Bien, gracias. — Fine, thanks.

Muy bien. — Very well.

Como siempre. — As always.

Un poco cansado (cansada). — A little tired (for men / for women).

Estoy enfermo (enferma). — I am sick (for men / for women).

Más o menos. — So so.

Mal. — Bad.

Todo bien. — All good.

No me puedo quejar. — I can’t complain.

Voy tirando. — I’ve been worse.

La verdad es que mal. — Not good, to be honest.

Así así. — So so.

With this post (https://spanishlanguageblog.com/blog/moods-and-feelings-in-spanish/), you can learn how to express your moods and feelings in more detail.

It is usually polite to follow up your reply with ¿Y tú? (And you?, or a more formal variant, ¿Y usted? 

Here is an example dialogue. Can you understand all of it?

A: Hola, Katy, ¿qué tal?
B: Estoy enferma.
A: Lo siento.
B: ¿Y tú? ¿Como te va? 
A: Todo bien.

4. More useful phrases

two women sitting next to the fire in a forrest and having a conversation

Of course, most of the time your conversations will go beyond ‘hi, how are you’. I cannot possibly predict all the possible conversations you will have in Spanish in the future. But I can share some more useful phrases for different situations that will complement the common Spanish greetings and responses you have already learned. 

By the way, to memorize all these useful phrases more effectively, you can make flashcards for regular practice. Some of the best flashcard apps can be found in this post (https://spanishlanguageblog.com/resources/best-spanish-flashcards-app/).

Meeting someone for the first time:

¿Cómo te llamas? — What is your name? (informal)

¿Cómo se llama? — What is your name (formal)

Me llamo … — My name is …

After your new acquaintance introduces themselves, it is a good idea to say ‘encantado’ if you are male or ‘encantada’ if you are female – the meaning is ‘nice to meet you’.

When you hear ‘encantado/a’ from someone, you can reply with ‘igualmente’ – ‘same’, ‘equally’.

Another way to say ‘nice to meet you’ is ‘mucho gusto’.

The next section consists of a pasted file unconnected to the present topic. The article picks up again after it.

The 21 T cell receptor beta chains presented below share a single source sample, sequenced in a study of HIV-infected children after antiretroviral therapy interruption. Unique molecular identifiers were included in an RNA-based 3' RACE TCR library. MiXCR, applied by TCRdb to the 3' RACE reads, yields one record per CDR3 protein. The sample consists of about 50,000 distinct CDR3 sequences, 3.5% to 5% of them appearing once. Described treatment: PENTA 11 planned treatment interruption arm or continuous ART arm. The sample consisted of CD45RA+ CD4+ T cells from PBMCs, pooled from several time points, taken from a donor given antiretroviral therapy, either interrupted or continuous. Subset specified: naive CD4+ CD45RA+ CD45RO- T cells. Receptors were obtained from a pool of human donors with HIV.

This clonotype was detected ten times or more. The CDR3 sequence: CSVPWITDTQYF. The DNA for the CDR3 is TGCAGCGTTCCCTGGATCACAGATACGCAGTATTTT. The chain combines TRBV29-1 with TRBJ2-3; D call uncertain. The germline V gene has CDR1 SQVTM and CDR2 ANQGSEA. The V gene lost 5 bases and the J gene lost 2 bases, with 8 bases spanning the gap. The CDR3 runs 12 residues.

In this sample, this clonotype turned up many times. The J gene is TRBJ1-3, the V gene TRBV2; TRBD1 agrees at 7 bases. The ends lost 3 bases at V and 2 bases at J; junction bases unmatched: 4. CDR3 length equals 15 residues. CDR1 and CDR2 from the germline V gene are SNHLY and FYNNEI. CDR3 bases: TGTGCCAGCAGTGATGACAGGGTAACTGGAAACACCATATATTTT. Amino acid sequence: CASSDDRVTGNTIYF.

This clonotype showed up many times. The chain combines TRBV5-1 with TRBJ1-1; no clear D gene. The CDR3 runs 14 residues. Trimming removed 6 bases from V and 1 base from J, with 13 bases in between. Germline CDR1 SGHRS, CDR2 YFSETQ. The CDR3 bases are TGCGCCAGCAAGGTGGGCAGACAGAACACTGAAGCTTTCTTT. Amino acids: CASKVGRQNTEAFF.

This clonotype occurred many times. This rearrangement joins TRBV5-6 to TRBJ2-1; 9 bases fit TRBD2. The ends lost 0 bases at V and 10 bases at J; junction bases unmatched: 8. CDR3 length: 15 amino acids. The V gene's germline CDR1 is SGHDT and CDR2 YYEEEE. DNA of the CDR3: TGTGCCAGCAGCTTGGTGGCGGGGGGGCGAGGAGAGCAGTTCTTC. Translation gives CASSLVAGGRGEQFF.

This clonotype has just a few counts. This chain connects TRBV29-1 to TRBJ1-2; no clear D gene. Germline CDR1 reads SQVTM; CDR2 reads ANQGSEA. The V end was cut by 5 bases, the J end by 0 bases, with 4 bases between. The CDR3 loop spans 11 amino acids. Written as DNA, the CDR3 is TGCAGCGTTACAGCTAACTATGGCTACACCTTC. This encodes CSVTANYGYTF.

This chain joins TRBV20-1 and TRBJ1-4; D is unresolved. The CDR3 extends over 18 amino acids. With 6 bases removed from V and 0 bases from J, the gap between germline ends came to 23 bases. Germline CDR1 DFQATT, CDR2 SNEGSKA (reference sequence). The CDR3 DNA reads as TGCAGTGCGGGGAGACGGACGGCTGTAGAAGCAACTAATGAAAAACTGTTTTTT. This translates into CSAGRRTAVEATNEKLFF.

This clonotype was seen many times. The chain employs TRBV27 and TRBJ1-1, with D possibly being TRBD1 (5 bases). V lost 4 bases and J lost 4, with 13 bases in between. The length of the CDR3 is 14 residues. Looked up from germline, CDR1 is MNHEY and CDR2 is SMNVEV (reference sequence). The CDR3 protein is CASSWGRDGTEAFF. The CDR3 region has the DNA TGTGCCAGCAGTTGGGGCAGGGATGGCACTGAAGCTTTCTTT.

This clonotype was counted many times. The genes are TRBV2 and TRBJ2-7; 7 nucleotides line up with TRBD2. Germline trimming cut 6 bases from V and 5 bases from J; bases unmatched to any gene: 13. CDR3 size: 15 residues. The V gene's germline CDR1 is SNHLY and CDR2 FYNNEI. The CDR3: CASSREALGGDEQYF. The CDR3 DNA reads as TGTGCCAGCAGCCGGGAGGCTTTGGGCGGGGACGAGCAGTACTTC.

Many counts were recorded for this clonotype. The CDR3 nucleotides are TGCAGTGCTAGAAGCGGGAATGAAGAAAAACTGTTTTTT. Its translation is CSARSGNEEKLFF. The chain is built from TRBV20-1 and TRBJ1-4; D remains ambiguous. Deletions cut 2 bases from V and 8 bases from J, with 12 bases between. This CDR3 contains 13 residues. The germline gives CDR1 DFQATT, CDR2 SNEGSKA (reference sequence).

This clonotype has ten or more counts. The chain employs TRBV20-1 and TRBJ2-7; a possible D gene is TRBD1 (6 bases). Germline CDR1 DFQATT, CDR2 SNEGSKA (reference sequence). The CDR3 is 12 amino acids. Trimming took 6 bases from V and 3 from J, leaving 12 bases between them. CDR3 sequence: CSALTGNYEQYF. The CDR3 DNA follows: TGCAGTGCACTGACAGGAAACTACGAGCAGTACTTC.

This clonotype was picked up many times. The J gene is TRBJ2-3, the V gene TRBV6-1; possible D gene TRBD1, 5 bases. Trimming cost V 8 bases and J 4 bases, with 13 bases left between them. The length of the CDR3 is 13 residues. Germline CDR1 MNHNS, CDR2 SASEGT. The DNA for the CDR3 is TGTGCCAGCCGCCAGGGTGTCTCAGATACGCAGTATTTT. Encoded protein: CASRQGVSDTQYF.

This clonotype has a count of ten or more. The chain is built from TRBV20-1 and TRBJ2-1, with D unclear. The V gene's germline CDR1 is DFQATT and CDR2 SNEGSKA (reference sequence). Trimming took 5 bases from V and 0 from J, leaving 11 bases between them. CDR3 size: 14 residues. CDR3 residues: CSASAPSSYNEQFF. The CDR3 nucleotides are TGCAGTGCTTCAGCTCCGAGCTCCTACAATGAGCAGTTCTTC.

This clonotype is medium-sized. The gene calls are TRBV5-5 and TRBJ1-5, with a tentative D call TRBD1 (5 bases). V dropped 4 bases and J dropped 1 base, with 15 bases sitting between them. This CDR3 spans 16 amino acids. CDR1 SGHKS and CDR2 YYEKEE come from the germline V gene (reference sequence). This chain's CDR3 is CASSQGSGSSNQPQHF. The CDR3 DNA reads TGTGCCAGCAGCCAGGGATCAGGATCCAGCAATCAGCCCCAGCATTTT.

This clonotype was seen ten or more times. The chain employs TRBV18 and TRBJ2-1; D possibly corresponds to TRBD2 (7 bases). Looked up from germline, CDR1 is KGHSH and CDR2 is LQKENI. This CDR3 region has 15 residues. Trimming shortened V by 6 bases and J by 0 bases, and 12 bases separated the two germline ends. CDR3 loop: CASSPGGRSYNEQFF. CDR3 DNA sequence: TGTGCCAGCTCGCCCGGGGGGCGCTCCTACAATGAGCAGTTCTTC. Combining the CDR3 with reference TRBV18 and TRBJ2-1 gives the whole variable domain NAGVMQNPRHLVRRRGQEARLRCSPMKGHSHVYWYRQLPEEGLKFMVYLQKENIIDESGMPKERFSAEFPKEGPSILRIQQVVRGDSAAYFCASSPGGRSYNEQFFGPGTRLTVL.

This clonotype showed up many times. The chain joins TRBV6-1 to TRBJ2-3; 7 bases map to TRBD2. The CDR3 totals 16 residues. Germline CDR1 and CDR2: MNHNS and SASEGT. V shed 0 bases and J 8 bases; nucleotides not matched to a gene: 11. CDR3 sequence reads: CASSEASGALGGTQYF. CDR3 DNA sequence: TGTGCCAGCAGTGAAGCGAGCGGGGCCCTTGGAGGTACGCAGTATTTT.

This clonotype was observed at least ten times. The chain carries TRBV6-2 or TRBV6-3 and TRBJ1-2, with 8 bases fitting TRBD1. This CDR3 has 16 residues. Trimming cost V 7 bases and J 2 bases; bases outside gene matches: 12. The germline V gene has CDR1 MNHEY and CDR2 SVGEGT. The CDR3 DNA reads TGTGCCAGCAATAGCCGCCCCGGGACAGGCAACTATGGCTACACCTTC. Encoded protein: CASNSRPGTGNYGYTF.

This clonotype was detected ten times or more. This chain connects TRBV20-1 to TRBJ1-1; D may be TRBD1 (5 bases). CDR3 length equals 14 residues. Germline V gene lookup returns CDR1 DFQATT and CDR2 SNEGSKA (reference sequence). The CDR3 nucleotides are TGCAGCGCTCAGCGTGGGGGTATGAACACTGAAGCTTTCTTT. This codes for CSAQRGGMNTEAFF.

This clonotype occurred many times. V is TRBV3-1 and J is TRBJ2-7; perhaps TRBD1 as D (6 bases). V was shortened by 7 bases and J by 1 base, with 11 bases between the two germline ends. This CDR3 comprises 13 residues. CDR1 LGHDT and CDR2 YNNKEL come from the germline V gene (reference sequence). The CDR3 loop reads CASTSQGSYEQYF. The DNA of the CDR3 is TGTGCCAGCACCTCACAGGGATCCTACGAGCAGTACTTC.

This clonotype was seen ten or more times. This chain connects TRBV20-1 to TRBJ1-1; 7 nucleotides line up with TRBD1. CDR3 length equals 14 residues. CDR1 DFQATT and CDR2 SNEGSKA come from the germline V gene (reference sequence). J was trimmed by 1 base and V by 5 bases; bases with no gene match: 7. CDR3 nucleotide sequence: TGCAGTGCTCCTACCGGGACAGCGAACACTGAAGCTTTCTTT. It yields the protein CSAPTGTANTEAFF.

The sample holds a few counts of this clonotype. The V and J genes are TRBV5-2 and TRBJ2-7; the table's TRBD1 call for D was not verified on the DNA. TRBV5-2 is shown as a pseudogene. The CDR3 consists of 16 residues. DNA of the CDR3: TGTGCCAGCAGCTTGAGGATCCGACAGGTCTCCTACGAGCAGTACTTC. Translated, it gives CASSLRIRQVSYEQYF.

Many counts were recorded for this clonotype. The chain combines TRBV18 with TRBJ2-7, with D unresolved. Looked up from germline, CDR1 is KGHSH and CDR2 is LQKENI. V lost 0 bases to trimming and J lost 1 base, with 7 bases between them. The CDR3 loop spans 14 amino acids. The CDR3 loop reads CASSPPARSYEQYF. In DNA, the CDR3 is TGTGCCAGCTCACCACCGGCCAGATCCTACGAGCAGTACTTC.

To continue the conversation and to get to know the person you are talking to, you can ask them where they are from: 

¿De dónde eres? — Where are you from? (informal)

¿De dónde es usted? — Where are you from? (formal)

Other situations

Here are a few more Spanish phrases that can come in handy in different situations.

Bienvenido/a — Welcome (said to a man / a woman)

¿Diga? or ¿Dígame? — Hello? (used when answering the phone)

Mi casa es su casa — My house is your house

¡Hace tiempo que no te veo! — It’s been a while since I’ve seen you!

¡Felicitaciones! — Congratulations! 

Gracias. — Thank you.

De nada. — You are welcome.

¿Me puede ayudar con esto? — Can you help me with this?

Que te mejores — Get well soon.

Genial — great, awesome

To expand your vocabulary and learn even more useful and fun phrases for communication, check out this post (https://spanishlanguageblog.com/blog/28-most-common-latin-american-spanish-phrases/).

5. Non-verbal greetings

Woman  hands showing heart shape gesture

While talking about common Spanish greetings and responses, it is also important to mention the non-verbal component. Quite often, a greeting is accompanied by a gesture – a handshake or a kiss. Which is appropriate to use when greeting people in Latin America?

The truth is, this can vary greatly from region to region. However, there are some basic guidelines(http://www.spanishprograms.com/spanish-greetings.htm).

In general, friends and relatives greet each other in Latin America with a hug or a kiss. These are not wet sloppy kisses, of course. Usually, there is no ‘proper’ kissing – people just touch their cheeks together and make a kissing sound with their lips.

If you are at a casual party or meeting some friends, prepare for hugs and kisses, too! They are very common in informal situations and there is no romantic meaning whatsoever.

Traditions may differ from region to region, for instance, some people kiss only once, while others twice – one ‘kiss’ on each cheek. 

In most business situations, people shake hands, unless they are long-time acquaintances or relatives. 

A good rule of thumb is to pay attention to what people around you are doing and follow other people’s body language when they come to hug or kiss you. If you’ve got a friend who can help out, don’t hesitate to ask them for advice.

So, with these common greetings and responses in Spanish, as well as a few other useful phrases, you should be able to start and keep up quite a few conversations. Good luck! Or should I say, buena suerte?